U.S. Secretary of State Mike Pompeo visited Budapest on Monday, announcing a shift in U.S. foreign policy towards the Central European region in a joint press conference with Hungarian Minister of Foreign Affairs and Trade Péter Szijjártó. He also met with Prime Minister Viktor Orbán and representatives of civil society.
Pompeo noted that the U.S. has been a "no show" in the region for a long time and promised that the Trump administration will pursue a closer relationship with countries in the region, in what he regarded as a shift from the policies of the Obama era.
Pompeo lauded the relationship between the two countries, but called attention to the potential division Russia is seeking to widen between the region’s NATO countries with its activities in Ukraine, while noting the importance of freedom and civil society to counter the authoritarian tendencies of Russia and China.
The Hungarian government and the Trump administration have a common or similar approach to a number of general policy issues and matters of foreign policy, said Szijjártó. Both governments follow a patriotic policy which places national interests first, and they believe that a fundamental responsibility of the state is ensuring the security of its own citizens.
At the same time, the minister said Hungary cannot view the situation in Ukraine as a matter of geopolitics because of the fate of 150,000 ethnic Hungarians living in the west of the country.
Szijjártó said that he discussed possible means of energy diversification with his American counterpart, but described the West as "hypocritical" about Russian energy ties, noting the gas pipeline projects currently underway between Russia and the EU.
The minister also dismissed allegations that Hungary serves as a gateway for China into the EU, citing that Hungary is only responsible for 1.2% of Chinese exports into the EU. Additionally, he said that Hungary is committed to NATO, with the country set to expand its presence in Kosovo and Afghanistan by 108 persons.
Szijjártó called attention to the importance of U.S. companies to the Hungarian economy, and added that he had urged ExxonMobil to begin gas projects in Romania which may open new paths to energy diversification. Regarding LNG exports from Krk, Croatia, he noted that the price offered to Hungary was too high to make it a feasible option at the moment, online news portal index.hu wrote.
According to a transcript of the press conference, the two diplomats also agreed on the renewal of a defense cooperation agreement.
"This agreement was completed in 1997. The world has changed ever since. There are tremendous new challenges, security threats. Therefore, we agreed that it was just due time to modernize this agreement," Szijjártó said. "Last Friday, we managed to conclude these talks. We managed to finalize the text, and we agreed upon that text. Therefore, next week, the defense committee of the Hungarian Parliament is going to discuss that."
Later Monday, Pompeo also met with Prime Minister Viktor Orbán for a "working dinner." Robert Palladino, deputy spokesperson of the U.S. Department of State, said they met "to discuss U.S.-Hungary bilateral relations, including ongoing U.S. efforts to bolster the U.S.-Hungary security relationship, counter Russian aggression, and strengthen NATO."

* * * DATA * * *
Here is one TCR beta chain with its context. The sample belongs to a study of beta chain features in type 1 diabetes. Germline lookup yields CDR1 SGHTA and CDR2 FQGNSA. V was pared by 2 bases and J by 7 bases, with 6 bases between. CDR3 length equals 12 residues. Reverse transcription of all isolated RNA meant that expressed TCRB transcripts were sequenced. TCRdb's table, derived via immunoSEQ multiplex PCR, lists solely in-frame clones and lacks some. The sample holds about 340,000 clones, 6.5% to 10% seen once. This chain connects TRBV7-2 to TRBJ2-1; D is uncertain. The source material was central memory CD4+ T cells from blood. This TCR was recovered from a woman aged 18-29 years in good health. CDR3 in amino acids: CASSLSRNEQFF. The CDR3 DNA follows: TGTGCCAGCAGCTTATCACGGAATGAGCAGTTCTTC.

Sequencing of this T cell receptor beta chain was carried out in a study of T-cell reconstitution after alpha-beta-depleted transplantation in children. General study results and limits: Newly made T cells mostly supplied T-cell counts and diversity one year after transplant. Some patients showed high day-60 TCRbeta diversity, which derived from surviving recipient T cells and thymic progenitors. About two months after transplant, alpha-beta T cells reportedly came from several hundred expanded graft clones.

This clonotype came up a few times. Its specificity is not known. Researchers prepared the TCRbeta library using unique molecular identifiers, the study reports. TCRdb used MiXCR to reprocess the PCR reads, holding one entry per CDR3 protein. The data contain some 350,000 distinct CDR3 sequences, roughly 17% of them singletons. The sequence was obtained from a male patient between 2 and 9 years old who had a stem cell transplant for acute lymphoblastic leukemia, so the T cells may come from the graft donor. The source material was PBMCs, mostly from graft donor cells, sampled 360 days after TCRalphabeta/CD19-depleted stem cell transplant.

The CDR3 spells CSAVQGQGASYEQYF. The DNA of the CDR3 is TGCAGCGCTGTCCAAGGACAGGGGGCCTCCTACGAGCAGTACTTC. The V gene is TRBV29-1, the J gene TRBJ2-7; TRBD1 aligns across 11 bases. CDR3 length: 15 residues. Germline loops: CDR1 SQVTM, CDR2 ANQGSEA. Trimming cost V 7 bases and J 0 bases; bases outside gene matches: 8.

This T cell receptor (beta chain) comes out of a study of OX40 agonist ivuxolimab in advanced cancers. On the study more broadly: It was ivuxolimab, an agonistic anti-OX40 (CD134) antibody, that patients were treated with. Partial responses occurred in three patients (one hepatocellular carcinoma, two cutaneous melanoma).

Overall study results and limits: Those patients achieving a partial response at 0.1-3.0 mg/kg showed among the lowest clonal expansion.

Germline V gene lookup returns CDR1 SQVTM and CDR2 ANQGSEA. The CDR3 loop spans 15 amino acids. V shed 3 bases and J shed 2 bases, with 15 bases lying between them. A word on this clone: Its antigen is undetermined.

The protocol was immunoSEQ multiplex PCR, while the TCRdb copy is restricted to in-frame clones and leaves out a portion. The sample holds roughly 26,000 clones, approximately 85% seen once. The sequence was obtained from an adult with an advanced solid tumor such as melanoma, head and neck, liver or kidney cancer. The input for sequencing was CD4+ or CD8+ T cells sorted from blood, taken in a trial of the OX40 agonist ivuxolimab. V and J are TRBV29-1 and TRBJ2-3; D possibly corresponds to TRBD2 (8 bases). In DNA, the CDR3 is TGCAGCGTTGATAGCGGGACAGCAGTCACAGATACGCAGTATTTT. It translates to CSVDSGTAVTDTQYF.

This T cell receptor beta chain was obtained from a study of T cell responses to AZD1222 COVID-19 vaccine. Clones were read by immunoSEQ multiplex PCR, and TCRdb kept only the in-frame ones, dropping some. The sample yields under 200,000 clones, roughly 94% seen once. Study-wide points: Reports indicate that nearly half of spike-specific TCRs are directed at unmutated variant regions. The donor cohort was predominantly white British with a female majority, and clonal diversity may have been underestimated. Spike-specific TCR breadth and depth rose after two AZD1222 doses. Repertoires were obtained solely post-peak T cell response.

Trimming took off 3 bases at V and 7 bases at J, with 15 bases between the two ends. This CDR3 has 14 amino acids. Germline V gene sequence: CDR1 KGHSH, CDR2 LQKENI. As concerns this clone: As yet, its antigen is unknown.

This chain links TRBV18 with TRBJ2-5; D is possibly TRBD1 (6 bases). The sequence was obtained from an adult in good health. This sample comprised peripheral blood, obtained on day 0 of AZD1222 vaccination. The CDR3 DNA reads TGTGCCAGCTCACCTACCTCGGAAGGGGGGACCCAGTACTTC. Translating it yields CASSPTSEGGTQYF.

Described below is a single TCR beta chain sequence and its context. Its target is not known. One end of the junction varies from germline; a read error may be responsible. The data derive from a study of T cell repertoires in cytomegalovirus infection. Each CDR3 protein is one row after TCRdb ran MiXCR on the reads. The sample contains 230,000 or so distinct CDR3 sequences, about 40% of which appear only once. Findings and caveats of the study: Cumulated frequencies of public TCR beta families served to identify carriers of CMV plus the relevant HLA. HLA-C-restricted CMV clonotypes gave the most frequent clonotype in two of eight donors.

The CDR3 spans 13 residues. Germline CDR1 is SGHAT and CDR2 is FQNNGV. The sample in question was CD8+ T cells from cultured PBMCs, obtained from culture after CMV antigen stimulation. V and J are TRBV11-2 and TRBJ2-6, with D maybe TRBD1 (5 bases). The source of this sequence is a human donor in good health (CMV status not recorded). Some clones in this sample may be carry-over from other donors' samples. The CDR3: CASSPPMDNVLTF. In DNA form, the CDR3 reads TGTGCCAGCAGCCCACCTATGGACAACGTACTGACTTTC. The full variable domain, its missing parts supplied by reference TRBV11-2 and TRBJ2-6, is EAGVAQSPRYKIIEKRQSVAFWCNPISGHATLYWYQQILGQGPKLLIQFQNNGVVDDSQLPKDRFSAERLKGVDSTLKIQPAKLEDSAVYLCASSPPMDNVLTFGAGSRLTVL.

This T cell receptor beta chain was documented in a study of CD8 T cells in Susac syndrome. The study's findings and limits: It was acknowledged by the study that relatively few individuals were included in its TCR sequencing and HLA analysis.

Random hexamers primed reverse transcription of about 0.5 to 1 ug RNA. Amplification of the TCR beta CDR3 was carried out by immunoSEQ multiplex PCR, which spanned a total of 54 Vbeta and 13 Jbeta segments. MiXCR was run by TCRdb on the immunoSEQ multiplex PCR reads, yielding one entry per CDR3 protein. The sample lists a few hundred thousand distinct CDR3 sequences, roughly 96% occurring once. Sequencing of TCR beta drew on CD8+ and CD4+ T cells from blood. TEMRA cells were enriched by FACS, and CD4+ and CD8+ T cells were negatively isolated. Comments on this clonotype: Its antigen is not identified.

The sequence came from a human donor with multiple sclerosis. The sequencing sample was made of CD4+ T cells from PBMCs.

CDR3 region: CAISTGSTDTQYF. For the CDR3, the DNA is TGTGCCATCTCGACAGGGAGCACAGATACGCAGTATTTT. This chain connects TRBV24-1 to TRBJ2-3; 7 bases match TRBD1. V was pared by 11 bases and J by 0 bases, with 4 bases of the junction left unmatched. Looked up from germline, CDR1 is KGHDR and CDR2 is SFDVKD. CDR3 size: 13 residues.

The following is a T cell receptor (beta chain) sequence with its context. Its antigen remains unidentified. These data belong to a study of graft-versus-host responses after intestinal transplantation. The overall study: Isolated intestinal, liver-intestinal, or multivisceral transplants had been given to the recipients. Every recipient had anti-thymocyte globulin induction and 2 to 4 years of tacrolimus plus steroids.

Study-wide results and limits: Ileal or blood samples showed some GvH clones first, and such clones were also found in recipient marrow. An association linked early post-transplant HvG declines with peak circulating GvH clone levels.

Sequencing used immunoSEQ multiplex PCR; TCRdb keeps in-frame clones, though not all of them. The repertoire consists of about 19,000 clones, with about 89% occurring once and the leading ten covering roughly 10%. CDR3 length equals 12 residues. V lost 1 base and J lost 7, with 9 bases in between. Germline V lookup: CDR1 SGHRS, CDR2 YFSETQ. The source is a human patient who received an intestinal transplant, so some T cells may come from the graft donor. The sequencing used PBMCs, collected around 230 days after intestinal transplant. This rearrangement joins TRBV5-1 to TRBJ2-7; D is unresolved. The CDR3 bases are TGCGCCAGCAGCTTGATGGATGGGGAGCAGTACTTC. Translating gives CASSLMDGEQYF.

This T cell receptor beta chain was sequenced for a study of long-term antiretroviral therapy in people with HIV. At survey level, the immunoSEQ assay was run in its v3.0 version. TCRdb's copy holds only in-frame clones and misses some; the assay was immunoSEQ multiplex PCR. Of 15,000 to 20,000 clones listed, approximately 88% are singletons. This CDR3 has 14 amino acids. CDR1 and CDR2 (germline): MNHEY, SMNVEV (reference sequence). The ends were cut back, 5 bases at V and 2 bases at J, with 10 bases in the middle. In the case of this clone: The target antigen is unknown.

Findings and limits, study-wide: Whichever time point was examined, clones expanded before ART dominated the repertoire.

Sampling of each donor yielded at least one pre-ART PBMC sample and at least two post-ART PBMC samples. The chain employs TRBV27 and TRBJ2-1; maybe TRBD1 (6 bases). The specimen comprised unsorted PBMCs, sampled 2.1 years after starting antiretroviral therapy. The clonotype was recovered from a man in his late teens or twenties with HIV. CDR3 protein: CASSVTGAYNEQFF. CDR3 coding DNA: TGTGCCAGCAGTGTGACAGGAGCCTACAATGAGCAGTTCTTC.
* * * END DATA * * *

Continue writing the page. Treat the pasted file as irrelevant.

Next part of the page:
"The Secretary welcomed the news that Hungary will be acquiring stronger defense capabilities from the United States," said Palladino. "The two also discussed regional stability, EU integration for the Western Balkans, the need for Central European energy diversification, and shared perspectives on the Transatlantic relationship," he added.
Earlier in the day, Pompeo entertained questions about a variety of topics at the U.S. Embassy in Budapest, according to a press release from the embassy. These included the issue of Chinese tech firm Huawei and its presence in Hungary.
"What’s imperative is that we share with [Hungary] the things we know about the risks that Huawei’s presence in their networks presents," said Pompeo, describing these as "actual risks to their own people, to the loss of privacy protections for their own people, the risk that China will use this data in a way that is not in the best interest of Hungary. We have an obligation to share that information with them, and we will do so," he added.
Pompeo also met with representatives of civil organizations during his visit, state news wire MTI cited the Hungarian Helsinki Committee and the Hungarian Civil Liberties Union as saying. Both organizations have been among the NGOs targeted repeatedly by the government in recent times.
In his remarks at the U.S. Embassy prior to meeting the NGOs, Pompeo was quoted as saying that he was "anxious to hear from them about the conditions they believe Hungary finds itself in, their thoughts on how best to move forward."
"We’ll certainly make the case about the things that we see that we
wish were different here," he added. "America is never shy about promoting its value set – our concern about humanitarian situations, about civil liberty, [the] rule of law."
In answer to a question about whether he expects the Hungarian government to listen to U.S. concerns, Pompeo said he believes they are welcoming United States engagement.
"I think for a long time we shunned them in a way that drove them to fill a vacuum with folks who didn’t share our values," he noted. "The Russians and the Chinese ended up getting more influence here. They do not remotely share the American ideals that we care so deeply about. So yeah, I’m confident they’ll listen. We’ll have a good conversation."